Date of release: 29 March 2023
A new role has been created at The Royal Wolverhampton NHS Trust (RWT) to improve awareness and diagnosis of endometriosis for women across the city.
Yasmin Walker has become the Trust’s first Clinical Nurse Specialist for endometriosis and is the first port-of-call for patients either diagnosed with the condition or awaiting a diagnosis.
Endometriosis is a condition where tissue in the lining of the womb grows in other places, such as the ovaries and fallopian tubes. It can affect females of any age, including teenagers and affects around 1.5 million women.
Having worked in healthcare since 1997, Yasmin was keen to take on a new challenge before finishing nursing and wanted to make a real difference. When this brand-new role appeared at RWT, she jumped at the opportunity.
“I know a lot of women with symptoms of endometriosis who haven’t been diagnosed, so I’m hoping my new role will improve the lack of awareness, help drive change and be the reassurance they need,” said Yasmin, who lives in Stafford.
“Within the next few months, I’m hoping to set up my endometriosis lifestyle clinic for patients which entails discussions on how to not only manage the pain, but to improve their mental health too.”
Endometriosis affects one in 10 women and the most common symptoms are:
- pain in your lower tummy or back (pelvic pain) – usually worse during your period
- period pain that stops you doing your normal activities
- pain during or after sex
- pain when peeing or pooing during your period
- feeling sick, constipation, diarrhoea, or blood in your pee or poo during your period
- difficulty getting pregnant
A helpline has recently been created by Yasmin for her patients to call between Wednesday-Friday, 1pm-3pm, if they need somebody to talk to about managing their pain or any guidance.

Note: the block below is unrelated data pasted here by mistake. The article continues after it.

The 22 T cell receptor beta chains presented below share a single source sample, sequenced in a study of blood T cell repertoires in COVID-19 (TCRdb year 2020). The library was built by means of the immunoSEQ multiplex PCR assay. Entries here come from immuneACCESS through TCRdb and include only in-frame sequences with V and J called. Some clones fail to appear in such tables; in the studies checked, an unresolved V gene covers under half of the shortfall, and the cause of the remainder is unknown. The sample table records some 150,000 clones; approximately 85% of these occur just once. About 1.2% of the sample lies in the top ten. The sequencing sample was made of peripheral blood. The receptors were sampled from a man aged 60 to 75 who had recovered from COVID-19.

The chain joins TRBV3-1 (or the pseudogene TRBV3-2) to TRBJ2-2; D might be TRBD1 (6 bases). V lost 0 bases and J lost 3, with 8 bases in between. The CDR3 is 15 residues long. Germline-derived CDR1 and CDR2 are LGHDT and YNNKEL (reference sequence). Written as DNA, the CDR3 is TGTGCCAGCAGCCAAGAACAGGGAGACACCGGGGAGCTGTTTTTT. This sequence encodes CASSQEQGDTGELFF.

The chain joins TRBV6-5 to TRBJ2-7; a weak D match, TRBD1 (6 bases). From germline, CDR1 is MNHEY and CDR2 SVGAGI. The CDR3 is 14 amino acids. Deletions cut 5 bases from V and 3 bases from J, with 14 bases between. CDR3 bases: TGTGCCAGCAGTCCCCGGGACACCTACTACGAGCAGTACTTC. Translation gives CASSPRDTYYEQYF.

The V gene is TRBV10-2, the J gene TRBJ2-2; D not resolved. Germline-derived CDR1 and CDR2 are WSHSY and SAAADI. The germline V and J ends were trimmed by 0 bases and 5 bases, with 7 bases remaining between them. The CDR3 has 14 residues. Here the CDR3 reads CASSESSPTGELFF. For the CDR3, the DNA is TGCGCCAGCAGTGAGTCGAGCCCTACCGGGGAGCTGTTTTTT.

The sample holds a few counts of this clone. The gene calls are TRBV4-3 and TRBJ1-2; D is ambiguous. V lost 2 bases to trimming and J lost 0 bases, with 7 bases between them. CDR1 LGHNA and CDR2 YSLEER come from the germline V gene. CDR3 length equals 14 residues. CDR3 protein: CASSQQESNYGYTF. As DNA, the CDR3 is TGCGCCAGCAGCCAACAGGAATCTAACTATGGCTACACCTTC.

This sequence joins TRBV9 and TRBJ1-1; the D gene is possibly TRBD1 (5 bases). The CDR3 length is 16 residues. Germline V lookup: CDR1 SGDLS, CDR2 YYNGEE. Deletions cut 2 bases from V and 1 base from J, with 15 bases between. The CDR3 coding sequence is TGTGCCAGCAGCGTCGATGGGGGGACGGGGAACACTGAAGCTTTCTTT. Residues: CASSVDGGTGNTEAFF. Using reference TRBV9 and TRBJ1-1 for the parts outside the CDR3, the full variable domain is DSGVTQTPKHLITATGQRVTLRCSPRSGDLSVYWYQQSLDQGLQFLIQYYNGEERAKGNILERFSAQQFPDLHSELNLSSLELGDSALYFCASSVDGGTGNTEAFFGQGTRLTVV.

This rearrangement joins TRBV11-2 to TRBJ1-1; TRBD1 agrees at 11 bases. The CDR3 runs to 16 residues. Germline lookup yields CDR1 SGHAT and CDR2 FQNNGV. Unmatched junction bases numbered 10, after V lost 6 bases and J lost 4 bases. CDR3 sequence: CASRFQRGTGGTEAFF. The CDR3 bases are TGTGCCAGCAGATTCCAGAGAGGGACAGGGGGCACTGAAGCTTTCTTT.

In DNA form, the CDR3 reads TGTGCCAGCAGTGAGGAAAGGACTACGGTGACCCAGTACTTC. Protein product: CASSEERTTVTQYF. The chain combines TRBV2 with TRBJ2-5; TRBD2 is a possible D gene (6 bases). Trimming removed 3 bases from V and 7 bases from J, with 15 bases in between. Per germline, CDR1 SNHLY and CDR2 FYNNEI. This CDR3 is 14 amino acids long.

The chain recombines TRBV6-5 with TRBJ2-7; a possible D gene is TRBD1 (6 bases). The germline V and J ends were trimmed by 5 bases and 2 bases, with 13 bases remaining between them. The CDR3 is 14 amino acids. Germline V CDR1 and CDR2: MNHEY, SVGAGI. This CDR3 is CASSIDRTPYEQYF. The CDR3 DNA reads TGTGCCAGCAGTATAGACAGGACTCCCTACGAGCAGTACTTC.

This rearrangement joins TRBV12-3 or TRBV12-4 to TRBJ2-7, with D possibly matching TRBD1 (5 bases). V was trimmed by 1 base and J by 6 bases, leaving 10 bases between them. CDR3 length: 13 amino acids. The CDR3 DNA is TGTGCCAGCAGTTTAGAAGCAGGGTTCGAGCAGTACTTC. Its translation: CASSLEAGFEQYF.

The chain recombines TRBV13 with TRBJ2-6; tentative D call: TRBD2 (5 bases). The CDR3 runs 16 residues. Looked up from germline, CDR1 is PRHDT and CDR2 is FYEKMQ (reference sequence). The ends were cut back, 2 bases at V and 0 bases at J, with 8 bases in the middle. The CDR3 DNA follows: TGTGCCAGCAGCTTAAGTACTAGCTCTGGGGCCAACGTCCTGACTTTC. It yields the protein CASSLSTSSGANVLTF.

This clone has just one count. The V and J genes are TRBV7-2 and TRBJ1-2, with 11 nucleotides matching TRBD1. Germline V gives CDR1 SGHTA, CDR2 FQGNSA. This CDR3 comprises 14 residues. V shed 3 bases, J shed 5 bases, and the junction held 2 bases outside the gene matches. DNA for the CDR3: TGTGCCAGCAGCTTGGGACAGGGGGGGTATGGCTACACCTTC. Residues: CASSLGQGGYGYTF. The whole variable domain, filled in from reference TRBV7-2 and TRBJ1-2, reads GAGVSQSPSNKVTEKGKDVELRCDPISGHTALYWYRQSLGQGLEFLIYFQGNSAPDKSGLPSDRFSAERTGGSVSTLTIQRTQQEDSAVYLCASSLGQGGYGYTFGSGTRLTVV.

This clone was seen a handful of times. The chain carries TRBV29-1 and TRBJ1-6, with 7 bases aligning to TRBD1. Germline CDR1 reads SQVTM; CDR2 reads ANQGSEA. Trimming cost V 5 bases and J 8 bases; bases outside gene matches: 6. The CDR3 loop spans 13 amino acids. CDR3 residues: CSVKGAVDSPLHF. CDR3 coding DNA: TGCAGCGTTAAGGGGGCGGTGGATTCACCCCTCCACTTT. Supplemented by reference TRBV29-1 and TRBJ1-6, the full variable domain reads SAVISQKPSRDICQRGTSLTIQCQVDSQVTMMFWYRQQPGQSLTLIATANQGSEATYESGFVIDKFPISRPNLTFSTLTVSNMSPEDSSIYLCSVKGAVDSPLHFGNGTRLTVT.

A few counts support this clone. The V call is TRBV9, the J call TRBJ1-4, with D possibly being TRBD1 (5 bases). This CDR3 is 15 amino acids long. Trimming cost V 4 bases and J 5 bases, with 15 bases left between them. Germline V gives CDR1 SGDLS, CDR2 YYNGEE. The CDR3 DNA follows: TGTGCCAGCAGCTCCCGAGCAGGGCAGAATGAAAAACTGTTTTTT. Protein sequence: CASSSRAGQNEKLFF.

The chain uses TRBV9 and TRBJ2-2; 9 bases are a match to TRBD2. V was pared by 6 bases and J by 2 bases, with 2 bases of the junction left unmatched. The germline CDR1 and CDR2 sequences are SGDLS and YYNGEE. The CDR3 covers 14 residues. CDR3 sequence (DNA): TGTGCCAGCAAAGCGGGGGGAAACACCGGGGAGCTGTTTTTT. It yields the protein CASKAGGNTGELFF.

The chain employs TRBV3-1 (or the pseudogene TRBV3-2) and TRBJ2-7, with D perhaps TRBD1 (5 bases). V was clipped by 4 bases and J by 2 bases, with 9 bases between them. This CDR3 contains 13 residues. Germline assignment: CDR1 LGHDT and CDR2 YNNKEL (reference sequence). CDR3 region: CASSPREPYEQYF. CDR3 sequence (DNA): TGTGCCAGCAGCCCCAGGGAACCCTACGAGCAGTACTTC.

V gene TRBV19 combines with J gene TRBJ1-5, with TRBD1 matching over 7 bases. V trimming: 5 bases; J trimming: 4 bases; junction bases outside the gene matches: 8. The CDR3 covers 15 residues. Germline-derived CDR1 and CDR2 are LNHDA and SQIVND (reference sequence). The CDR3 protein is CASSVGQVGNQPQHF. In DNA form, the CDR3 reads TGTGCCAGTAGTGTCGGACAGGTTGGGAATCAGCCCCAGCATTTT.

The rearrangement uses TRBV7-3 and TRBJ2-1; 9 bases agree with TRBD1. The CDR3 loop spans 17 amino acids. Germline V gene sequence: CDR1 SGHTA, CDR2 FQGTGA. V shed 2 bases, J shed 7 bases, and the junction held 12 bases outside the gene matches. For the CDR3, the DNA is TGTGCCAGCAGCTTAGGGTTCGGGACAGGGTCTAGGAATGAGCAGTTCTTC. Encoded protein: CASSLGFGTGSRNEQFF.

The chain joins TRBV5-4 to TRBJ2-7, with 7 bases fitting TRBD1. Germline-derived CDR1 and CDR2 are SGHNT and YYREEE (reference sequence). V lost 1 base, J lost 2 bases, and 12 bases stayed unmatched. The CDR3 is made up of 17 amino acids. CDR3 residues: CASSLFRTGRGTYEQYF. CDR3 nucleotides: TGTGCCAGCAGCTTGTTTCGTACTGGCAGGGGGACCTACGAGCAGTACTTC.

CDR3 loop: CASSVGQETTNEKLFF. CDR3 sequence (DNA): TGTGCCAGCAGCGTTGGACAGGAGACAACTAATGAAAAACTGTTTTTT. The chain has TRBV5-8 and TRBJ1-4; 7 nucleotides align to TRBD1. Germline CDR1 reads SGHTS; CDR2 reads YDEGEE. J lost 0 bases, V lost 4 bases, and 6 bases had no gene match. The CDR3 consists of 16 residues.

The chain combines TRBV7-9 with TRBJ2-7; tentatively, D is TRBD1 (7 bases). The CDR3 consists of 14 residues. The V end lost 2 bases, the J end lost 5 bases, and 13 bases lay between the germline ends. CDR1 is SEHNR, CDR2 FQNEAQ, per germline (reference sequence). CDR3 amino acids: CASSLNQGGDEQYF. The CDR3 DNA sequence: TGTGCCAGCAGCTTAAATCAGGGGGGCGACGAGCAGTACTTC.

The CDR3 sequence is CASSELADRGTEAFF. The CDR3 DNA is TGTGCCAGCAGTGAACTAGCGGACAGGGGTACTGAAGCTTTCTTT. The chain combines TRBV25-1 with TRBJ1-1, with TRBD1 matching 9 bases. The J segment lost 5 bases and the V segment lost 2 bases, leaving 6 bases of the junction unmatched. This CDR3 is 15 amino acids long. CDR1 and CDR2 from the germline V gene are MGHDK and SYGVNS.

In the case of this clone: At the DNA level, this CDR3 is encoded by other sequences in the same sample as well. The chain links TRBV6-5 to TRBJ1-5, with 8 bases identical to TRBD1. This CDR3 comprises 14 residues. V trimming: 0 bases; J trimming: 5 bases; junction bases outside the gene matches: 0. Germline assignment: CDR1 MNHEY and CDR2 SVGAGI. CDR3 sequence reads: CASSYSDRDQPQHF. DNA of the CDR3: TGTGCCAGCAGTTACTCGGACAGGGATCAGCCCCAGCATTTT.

She said: “I have quite a few patients on my list and I’m hoping to raise awareness across the Trust for my fellow female colleagues too. I’d suggest to anybody with symptoms of endometriosis to keep a pain diary before contacting their GP, so their doctor can see when the pain persists during each month.
“Once a referral has been made, they will receive an appointment from myself and my colleagues within Gynaecology to kickstart the tests to diagnose and treat their endometriosis. Not only am I making a difference to other people’s lives, but my own life too. Over the last few weeks, I’ve felt a real boost in confidence as I’ve been networking with other Trusts to try to create a collaborative approach to raising awareness of endometriosis.”
Rosie Malhas, Consultant in Obstetrics and Gynaecology at RWT has wanted to create this role for several years and is looking forward to working with Yasmin to provide support for women diagnosed with endometriosis.
She said: “We are hoping to establish a new endometriosis centre in the future and Yasmin’s role will be integral in supporting our patients throughout their journey.
“She brings a massive amount of enthusiasm and drive to Gynaecology and is already a real asset to our patients and members of staff.”
Anyone who has symptoms of endometriosis should contact their GP for support in the first instance.
Notes to Editor
- For further information, please call Molly Aston 07825858049 or email firstname.lastname@example.org